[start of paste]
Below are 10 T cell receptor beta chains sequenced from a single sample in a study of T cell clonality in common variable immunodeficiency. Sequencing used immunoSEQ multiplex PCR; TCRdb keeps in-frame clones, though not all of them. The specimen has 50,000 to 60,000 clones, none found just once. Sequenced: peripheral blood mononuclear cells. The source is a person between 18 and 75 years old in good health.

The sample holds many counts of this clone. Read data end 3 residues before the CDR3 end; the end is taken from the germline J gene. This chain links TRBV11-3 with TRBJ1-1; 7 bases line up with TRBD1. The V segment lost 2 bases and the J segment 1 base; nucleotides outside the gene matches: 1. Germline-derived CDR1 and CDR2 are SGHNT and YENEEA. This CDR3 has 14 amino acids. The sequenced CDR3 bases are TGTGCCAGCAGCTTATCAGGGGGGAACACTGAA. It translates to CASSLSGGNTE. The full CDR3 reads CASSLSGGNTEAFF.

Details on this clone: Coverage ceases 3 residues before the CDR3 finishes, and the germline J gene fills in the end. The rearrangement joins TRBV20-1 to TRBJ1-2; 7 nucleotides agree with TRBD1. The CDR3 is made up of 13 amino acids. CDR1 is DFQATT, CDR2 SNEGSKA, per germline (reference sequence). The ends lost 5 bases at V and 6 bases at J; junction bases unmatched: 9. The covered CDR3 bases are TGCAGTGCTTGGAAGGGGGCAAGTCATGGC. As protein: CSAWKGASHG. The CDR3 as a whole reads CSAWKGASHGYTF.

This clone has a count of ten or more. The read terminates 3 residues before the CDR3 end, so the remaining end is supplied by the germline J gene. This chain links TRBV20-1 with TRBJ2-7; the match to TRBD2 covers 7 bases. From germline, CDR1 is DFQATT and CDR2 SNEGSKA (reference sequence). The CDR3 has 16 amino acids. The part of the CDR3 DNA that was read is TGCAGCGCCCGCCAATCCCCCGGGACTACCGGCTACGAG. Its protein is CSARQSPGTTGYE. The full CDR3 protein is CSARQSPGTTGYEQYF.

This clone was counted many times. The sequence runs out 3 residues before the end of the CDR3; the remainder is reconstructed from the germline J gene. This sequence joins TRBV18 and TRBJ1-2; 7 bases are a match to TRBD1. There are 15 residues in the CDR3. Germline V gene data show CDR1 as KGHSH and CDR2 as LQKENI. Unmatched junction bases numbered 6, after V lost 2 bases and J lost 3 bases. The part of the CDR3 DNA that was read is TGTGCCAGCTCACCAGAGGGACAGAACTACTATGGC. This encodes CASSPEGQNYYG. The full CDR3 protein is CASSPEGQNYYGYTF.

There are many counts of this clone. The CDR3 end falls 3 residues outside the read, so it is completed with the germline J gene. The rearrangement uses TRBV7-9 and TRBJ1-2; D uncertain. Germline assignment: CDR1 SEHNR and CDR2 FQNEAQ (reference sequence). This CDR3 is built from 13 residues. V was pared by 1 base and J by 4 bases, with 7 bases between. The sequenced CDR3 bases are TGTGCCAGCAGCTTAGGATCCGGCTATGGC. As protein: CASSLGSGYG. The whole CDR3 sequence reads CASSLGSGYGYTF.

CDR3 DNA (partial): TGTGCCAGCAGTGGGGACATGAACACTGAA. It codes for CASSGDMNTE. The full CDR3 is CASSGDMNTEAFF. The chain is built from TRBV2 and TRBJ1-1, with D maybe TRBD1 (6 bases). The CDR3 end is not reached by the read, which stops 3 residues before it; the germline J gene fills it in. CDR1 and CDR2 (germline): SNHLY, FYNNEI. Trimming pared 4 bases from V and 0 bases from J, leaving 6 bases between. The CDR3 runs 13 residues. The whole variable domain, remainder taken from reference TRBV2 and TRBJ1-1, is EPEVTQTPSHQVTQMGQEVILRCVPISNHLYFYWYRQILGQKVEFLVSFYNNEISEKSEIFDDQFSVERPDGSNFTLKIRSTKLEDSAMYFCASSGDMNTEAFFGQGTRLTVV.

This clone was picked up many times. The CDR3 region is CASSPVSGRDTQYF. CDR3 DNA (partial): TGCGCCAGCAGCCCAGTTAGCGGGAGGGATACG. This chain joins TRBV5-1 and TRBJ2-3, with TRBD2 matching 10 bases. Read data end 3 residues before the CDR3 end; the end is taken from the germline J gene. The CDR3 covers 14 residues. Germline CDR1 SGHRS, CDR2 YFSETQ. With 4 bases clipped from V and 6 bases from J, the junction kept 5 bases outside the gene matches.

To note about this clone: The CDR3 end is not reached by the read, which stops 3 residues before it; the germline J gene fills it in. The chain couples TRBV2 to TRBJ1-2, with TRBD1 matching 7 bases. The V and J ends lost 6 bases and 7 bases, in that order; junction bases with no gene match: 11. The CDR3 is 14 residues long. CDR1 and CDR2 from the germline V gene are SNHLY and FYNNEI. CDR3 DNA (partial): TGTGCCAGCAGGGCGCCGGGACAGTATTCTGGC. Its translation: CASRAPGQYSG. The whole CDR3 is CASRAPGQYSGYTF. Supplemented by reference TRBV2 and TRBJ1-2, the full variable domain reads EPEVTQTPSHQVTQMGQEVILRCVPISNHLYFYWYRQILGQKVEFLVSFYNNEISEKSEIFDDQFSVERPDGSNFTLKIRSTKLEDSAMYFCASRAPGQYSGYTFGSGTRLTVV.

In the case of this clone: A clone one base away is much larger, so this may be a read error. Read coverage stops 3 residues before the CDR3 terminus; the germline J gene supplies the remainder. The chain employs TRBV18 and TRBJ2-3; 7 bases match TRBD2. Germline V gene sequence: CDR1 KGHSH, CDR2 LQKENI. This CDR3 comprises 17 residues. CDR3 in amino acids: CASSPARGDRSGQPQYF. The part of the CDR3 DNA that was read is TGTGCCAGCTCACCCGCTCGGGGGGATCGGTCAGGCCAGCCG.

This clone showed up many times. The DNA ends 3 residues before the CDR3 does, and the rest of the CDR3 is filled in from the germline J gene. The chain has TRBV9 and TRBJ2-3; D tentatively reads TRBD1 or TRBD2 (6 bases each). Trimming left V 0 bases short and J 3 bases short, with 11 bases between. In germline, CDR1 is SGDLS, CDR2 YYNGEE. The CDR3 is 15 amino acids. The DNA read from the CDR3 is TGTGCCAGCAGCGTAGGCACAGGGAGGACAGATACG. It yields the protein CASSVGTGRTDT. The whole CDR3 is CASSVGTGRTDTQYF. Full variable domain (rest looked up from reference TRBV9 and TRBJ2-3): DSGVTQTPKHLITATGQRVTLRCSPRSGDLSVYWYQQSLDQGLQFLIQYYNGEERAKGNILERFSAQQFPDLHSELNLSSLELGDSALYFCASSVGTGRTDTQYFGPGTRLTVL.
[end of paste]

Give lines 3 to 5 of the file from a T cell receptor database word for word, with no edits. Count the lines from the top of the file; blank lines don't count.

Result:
Details on this clone: Coverage ceases 3 residues before the CDR3 finishes, and the germline J gene fills in the end. The rearrangement joins TRBV20-1 to TRBJ1-2; 7 nucleotides agree with TRBD1. The CDR3 is made up of 13 amino acids. CDR1 is DFQATT, CDR2 SNEGSKA, per germline (reference sequence). The ends lost 5 bases at V and 6 bases at J; junction bases unmatched: 9. The covered CDR3 bases are TGCAGTGCTTGGAAGGGGGCAAGTCATGGC. As protein: CSAWKGASHG. The CDR3 as a whole reads CSAWKGASHGYTF.

This clone has a count of ten or more. The read terminates 3 residues before the CDR3 end, so the remaining end is supplied by the germline J gene. This chain links TRBV20-1 with TRBJ2-7; the match to TRBD2 covers 7 bases. From germline, CDR1 is DFQATT and CDR2 SNEGSKA (reference sequence). The CDR3 has 16 amino acids. The part of the CDR3 DNA that was read is TGCAGCGCCCGCCAATCCCCCGGGACTACCGGCTACGAG. Its protein is CSARQSPGTTGYE. The full CDR3 protein is CSARQSPGTTGYEQYF.

This clone was counted many times. The sequence runs out 3 residues before the end of the CDR3; the remainder is reconstructed from the germline J gene. This sequence joins TRBV18 and TRBJ1-2; 7 bases are a match to TRBD1. There are 15 residues in the CDR3. Germline V gene data show CDR1 as KGHSH and CDR2 as LQKENI. Unmatched junction bases numbered 6, after V lost 2 bases and J lost 3 bases. The part of the CDR3 DNA that was read is TGTGCCAGCTCACCAGAGGGACAGAACTACTATGGC. This encodes CASSPEGQNYYG. The full CDR3 protein is CASSPEGQNYYGYTF.